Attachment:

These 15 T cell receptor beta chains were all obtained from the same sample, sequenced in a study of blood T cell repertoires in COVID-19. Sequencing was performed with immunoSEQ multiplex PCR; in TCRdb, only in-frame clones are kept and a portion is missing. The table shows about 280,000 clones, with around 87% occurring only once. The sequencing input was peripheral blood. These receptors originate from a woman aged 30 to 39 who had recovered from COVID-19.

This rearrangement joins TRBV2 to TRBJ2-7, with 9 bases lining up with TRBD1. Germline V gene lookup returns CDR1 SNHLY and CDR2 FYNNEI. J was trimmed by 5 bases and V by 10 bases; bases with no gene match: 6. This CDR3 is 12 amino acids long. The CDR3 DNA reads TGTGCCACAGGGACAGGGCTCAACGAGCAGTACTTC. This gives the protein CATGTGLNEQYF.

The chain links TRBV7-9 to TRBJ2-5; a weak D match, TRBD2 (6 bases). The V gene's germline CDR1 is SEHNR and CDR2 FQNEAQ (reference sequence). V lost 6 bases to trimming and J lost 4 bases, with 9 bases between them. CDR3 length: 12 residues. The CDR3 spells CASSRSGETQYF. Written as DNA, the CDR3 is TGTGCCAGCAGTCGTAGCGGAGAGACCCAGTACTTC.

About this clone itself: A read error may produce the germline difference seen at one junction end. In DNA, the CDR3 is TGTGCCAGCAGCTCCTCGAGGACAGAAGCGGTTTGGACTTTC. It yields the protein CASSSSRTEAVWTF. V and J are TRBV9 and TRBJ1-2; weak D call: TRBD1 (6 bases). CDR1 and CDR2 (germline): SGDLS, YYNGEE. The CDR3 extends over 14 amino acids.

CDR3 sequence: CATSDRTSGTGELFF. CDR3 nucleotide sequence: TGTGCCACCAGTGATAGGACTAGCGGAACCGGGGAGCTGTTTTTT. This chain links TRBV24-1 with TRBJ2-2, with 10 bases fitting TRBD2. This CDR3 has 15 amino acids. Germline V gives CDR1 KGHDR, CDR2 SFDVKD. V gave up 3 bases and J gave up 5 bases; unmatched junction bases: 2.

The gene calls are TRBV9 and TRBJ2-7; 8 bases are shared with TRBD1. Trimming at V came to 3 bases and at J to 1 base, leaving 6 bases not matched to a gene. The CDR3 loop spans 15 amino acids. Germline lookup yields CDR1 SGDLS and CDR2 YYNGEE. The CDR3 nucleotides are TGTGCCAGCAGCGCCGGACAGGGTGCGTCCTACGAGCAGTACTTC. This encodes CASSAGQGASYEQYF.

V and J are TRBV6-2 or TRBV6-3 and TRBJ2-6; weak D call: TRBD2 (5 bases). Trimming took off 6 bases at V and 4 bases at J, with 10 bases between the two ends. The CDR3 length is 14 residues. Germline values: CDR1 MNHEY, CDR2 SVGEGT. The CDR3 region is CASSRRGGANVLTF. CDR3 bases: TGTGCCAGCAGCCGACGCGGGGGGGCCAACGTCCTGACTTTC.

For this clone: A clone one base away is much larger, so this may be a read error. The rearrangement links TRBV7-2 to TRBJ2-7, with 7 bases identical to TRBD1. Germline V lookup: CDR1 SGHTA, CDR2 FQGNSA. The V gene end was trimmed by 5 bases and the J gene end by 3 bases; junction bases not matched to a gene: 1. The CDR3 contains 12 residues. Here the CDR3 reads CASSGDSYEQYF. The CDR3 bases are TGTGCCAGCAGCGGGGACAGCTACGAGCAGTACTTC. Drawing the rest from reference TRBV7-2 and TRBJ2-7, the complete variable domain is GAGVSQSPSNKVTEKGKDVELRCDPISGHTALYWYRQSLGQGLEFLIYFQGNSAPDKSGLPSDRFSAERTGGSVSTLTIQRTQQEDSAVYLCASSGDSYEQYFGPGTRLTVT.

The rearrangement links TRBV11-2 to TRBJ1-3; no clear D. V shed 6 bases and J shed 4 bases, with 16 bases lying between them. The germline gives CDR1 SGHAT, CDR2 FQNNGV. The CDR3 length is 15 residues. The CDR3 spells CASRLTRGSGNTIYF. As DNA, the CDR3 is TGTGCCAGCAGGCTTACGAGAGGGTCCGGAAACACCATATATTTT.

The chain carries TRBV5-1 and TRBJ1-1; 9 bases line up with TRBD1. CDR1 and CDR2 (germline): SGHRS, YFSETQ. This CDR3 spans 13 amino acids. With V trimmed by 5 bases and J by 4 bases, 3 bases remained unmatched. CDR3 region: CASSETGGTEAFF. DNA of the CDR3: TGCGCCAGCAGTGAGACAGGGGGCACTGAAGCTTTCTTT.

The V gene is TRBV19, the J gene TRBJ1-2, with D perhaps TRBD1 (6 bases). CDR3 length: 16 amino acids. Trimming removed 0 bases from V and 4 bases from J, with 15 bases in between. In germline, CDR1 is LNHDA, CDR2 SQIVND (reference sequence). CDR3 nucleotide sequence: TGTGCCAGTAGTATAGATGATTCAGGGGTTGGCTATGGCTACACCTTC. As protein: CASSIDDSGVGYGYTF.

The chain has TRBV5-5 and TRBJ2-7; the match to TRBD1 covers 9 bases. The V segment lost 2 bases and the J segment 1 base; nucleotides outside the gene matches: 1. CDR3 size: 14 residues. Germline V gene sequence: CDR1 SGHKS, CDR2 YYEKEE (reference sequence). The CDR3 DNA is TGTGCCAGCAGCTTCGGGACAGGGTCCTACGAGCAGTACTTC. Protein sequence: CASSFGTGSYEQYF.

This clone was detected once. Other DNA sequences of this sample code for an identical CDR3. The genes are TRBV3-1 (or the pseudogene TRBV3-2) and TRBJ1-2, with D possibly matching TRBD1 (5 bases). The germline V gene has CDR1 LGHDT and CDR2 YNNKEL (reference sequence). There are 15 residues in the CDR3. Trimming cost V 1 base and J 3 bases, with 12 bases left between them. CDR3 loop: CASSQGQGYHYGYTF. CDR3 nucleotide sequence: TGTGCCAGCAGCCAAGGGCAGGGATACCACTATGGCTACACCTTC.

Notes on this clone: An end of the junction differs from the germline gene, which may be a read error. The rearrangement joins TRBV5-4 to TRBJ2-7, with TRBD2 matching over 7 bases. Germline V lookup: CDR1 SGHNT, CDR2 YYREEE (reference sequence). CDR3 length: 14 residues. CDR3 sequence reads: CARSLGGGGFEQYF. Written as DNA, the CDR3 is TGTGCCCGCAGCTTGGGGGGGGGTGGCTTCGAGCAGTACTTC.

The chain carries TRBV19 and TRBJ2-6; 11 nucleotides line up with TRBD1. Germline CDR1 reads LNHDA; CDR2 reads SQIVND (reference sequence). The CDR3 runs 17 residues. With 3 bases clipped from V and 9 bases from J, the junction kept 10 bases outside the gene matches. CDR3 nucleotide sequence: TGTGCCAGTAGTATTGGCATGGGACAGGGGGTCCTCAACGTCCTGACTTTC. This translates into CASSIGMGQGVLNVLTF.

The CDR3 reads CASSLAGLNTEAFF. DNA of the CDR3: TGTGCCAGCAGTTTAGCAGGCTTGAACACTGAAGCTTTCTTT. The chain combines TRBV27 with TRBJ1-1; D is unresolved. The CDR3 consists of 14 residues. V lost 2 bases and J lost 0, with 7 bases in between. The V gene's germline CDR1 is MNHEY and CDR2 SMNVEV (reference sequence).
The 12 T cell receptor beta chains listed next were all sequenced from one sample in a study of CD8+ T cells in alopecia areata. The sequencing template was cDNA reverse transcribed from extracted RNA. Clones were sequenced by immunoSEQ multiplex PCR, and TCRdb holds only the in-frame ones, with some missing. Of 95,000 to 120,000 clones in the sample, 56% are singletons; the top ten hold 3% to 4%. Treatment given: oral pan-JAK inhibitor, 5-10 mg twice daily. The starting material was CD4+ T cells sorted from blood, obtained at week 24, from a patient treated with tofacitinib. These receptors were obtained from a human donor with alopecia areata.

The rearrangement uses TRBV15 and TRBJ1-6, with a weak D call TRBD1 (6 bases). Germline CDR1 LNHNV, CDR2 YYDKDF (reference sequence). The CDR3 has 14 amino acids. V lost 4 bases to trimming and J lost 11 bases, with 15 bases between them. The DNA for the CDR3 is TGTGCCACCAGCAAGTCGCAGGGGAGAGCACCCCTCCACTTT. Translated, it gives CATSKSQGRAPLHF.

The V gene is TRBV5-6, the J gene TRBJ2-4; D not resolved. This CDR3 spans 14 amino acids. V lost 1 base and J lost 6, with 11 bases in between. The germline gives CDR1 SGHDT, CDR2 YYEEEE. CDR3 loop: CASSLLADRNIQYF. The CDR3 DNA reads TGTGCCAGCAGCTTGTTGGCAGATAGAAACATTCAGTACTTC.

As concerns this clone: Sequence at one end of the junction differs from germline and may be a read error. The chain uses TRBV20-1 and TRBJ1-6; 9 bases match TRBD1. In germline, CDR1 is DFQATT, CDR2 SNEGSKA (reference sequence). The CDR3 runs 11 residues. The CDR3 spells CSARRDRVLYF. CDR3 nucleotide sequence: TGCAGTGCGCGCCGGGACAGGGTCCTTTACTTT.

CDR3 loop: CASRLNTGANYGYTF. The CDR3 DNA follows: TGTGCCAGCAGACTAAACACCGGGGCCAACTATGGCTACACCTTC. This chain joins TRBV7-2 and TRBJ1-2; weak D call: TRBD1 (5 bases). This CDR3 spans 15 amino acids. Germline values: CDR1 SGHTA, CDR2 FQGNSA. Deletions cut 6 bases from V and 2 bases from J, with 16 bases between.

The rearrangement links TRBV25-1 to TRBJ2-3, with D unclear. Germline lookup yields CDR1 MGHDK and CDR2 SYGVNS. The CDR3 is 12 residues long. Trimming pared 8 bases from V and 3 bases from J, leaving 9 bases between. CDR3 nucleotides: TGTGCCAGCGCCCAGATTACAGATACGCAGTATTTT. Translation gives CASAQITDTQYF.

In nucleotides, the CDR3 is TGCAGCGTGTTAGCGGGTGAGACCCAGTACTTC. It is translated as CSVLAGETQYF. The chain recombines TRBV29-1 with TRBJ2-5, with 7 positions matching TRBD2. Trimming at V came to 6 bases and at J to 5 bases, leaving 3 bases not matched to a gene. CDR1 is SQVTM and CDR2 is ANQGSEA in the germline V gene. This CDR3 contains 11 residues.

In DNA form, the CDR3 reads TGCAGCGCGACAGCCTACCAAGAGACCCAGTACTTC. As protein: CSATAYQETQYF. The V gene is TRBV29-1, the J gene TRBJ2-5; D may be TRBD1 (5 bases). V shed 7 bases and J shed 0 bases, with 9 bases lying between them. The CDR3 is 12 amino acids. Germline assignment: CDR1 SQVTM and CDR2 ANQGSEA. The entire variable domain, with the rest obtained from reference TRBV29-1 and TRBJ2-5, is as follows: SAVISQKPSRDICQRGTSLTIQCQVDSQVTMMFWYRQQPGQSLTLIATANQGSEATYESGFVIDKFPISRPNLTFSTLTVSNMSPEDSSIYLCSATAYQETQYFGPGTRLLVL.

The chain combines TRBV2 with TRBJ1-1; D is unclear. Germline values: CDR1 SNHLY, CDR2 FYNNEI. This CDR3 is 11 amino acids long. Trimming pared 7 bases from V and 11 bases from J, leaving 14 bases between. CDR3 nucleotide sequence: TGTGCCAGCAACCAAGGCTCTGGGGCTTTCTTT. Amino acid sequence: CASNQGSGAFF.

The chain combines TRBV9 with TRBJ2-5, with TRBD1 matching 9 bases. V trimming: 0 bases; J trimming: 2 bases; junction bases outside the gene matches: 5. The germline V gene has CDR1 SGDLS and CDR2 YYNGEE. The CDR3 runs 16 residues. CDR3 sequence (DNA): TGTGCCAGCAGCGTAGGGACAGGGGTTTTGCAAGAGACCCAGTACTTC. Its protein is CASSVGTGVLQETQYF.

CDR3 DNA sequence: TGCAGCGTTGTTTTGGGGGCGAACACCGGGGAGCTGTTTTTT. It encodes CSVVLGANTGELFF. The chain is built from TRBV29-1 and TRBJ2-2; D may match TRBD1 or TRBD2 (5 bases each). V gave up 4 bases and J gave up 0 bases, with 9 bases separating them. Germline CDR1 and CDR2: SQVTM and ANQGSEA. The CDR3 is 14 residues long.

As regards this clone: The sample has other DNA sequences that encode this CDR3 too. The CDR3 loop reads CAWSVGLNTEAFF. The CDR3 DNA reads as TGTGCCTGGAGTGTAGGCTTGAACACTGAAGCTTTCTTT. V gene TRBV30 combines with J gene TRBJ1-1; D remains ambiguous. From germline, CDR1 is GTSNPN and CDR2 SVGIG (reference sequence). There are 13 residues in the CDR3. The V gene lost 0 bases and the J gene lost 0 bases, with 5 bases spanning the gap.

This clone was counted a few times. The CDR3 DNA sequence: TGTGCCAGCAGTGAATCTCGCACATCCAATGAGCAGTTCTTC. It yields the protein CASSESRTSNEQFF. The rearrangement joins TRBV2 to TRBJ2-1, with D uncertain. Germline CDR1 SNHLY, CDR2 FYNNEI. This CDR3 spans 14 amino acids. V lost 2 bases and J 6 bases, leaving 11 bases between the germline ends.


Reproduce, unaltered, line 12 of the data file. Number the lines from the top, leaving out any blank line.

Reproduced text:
The chain has TRBV5-5 and TRBJ2-7; the match to TRBD1 covers 9 bases. The V segment lost 2 bases and the J segment 1 base; nucleotides outside the gene matches: 1. CDR3 size: 14 residues. Germline V gene sequence: CDR1 SGHKS, CDR2 YYEKEE (reference sequence). The CDR3 DNA is TGTGCCAGCAGCTTCGGGACAGGGTCCTACGAGCAGTACTTC. Protein sequence: CASSFGTGSYEQYF.